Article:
Officially, the Microsoft press conference Thursday in San Francisco was intended to take the wraps off the long-awaited version of its Office for iPad.
While it's a big deal, it was also the first public appearance of Satya Nadella since becoming Microsoft chief executive this year. And that, as much as a product launch, was what drew dozens of reporters to a Microsoft office in the city.
Nadella, dressed in a snug, black T-shirt and speaking comfortably in front of a series of big monitors, said the event was the first in a series of opportunities he would take to begin laying out his vision for where he wants to take Microsoft.
"Our customers want to know where we’re going and what is our innovation agenda," he said.
Broadly speaking, that strategy is "mobile-first, cloud-first." Within that, there's a new spirit of being device agnostic.
"The world is not going to be driven by the form factors we know today, but by the form factors that are to come," he said. "Everything we do will be digitized."
Of course, over the last two years, it had seemed that Microsoft was focused on using its software to unsuccessfully push its own Surface tablet as it tried to regain lost ground against Apple's iPad.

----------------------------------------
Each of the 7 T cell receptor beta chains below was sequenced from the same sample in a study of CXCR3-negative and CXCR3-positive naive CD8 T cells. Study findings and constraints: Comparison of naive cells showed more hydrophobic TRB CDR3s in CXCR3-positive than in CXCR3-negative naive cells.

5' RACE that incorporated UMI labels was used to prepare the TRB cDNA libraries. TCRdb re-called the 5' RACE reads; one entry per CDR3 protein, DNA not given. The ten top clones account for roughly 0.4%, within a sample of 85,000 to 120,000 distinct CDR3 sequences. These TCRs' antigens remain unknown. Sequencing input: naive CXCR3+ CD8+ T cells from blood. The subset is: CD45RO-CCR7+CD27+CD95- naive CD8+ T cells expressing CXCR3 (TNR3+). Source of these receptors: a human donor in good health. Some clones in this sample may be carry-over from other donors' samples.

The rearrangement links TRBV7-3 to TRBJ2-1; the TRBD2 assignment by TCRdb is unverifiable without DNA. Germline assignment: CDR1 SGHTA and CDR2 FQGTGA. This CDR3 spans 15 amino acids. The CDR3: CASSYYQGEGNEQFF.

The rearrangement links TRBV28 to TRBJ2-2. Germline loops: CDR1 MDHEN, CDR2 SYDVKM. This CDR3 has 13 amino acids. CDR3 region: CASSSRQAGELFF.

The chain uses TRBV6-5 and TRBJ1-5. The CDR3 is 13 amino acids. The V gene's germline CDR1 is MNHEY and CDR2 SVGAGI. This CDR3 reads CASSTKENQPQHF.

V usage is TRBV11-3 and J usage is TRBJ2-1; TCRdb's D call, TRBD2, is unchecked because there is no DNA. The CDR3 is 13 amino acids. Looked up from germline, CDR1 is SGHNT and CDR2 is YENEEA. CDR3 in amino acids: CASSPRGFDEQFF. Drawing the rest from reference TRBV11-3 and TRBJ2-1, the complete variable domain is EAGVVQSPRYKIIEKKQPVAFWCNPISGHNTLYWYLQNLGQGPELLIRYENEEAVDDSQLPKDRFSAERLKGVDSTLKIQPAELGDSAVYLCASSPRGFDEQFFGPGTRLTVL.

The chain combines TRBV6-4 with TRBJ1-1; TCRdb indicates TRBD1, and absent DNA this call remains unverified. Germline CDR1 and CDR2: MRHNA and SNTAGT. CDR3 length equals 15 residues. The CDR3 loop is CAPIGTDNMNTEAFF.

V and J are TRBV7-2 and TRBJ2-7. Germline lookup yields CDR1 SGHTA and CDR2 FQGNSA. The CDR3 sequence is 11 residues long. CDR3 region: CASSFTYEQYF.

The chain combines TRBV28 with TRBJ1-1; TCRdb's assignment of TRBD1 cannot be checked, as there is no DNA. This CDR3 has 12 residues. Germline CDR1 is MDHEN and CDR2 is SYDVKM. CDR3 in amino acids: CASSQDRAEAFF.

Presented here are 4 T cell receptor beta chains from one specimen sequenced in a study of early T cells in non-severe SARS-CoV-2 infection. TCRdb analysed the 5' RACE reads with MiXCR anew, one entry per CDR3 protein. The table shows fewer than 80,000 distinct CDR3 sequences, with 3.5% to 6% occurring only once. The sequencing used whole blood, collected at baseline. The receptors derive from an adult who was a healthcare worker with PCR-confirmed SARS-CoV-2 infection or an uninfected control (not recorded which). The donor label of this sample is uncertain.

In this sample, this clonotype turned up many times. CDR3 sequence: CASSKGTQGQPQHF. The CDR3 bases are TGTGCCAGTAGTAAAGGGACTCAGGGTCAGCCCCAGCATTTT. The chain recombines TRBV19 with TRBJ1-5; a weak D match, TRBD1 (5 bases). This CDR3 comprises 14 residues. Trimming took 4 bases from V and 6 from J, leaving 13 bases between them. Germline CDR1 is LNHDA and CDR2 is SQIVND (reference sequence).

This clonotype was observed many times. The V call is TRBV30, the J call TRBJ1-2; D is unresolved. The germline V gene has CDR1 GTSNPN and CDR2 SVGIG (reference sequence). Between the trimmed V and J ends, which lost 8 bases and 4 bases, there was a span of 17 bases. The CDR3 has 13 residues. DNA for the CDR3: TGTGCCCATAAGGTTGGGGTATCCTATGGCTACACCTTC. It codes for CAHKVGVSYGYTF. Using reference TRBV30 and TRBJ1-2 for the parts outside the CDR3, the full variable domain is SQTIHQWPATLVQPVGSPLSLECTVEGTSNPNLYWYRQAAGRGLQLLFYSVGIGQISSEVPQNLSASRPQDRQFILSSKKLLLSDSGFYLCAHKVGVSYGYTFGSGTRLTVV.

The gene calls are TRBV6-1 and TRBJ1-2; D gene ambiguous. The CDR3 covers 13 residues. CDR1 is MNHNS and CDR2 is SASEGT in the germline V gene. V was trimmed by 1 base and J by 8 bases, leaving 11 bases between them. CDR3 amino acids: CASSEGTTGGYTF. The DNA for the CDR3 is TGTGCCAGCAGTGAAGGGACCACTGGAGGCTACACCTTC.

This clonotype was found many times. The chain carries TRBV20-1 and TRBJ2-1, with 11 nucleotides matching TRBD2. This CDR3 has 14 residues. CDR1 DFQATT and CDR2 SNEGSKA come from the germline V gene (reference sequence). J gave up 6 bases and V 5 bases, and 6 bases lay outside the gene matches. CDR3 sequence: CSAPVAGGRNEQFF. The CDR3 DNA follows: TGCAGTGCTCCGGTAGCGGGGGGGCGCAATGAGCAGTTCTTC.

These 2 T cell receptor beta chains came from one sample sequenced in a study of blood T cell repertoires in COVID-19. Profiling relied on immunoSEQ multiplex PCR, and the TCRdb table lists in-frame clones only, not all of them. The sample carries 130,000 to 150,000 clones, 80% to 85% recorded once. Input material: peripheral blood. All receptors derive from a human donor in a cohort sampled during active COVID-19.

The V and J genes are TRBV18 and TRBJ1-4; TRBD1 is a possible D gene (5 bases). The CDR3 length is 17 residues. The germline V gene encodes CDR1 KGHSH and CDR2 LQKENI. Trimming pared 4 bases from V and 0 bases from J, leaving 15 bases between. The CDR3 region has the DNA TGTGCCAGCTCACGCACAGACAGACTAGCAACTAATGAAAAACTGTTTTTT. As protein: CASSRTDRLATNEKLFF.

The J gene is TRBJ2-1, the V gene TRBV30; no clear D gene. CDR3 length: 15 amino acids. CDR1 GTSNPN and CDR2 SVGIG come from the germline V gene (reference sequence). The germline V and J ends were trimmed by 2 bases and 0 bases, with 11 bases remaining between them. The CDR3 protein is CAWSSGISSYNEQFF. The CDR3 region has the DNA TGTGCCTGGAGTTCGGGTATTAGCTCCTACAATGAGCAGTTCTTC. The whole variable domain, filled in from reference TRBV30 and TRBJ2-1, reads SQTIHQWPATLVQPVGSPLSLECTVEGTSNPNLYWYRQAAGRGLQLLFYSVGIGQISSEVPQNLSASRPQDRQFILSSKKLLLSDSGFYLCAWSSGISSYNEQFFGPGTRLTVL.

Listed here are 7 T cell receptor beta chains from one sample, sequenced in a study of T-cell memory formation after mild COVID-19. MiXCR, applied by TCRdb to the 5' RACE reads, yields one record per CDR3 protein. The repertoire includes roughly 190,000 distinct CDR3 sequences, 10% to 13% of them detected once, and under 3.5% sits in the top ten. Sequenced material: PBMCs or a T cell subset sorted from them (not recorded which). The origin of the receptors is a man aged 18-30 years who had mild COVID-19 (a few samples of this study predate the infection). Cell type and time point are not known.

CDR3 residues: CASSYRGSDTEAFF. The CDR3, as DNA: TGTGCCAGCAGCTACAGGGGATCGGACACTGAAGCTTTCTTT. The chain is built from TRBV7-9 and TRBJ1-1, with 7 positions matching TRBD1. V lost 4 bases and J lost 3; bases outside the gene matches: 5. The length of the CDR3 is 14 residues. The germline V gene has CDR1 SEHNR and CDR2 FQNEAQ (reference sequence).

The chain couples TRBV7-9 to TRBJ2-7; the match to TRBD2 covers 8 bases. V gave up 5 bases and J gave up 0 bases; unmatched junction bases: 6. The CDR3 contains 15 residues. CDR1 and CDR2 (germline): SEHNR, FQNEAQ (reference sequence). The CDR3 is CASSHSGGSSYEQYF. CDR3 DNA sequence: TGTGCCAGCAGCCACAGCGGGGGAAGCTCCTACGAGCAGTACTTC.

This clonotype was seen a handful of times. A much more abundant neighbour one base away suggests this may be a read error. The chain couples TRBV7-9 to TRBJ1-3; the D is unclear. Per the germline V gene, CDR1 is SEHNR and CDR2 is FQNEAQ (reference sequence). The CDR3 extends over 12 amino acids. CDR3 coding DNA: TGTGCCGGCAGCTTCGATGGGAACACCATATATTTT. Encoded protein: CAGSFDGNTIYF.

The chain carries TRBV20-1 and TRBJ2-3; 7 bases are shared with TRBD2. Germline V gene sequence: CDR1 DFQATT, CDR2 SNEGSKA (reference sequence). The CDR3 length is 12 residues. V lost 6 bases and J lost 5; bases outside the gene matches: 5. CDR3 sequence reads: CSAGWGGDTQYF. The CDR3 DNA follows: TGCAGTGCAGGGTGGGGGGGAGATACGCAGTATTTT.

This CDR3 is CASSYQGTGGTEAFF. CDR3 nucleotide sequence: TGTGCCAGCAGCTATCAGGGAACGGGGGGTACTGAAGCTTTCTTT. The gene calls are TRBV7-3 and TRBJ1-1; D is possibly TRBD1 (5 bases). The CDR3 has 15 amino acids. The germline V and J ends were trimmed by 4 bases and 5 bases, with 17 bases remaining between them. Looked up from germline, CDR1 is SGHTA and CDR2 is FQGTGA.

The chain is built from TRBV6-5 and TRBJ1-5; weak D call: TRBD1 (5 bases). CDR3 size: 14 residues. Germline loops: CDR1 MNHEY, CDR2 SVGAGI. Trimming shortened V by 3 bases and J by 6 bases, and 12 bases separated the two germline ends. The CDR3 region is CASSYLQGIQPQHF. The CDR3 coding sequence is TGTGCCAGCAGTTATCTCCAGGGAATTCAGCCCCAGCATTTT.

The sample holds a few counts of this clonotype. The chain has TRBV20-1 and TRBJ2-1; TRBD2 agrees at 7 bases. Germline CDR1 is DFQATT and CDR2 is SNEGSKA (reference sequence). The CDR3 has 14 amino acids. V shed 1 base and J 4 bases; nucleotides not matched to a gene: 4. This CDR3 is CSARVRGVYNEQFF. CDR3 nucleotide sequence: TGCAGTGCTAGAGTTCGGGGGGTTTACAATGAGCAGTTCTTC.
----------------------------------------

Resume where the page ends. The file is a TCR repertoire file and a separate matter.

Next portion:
But former Microsoft CEO Steve Ballmer had signaled that would change with an announcement last year that the company was developing Office for Apple's iPad.
While that push was already underway before the changing of the guard, it was telling that Nadella chose the moment of its release to make his first public appearance.
"I was a little bit taken by the fact this is the first time we've seen Satya get up in a public setting and he's choosing to talk about a product that runs on someone else's device," said Rob Koplowitz, an analyst at Forrester Research. "I hope it's a symbolic change."
Starting Thursday, users can download free versions of Microsoft's Word, Excel and PowerPoint for the iPad. The apps are free and let you read documents in much richer formats than you could previously when just viewing them on the iPad.
But to use the fairly sophisticated editing and collaboration tools Microsoft designed specifically for the iPad, users will need a Microsoft 365 subscription.
The visual of Microsoft executives extolling the beauty of their software on the iPad was compelling in terms of the signal it seemed intended to send to consumers, IT managers and developers. Nadella talked about wanting to power a "cloud for everyone on every device" no matter who was making those devices.
Is this the start of a new, more open Microsoft?
How this impacts Microsoft's business remains to be seen. But the offering certainly drew cheers from a person who probably doesn't spend a ton of time praising Microsoft's products:
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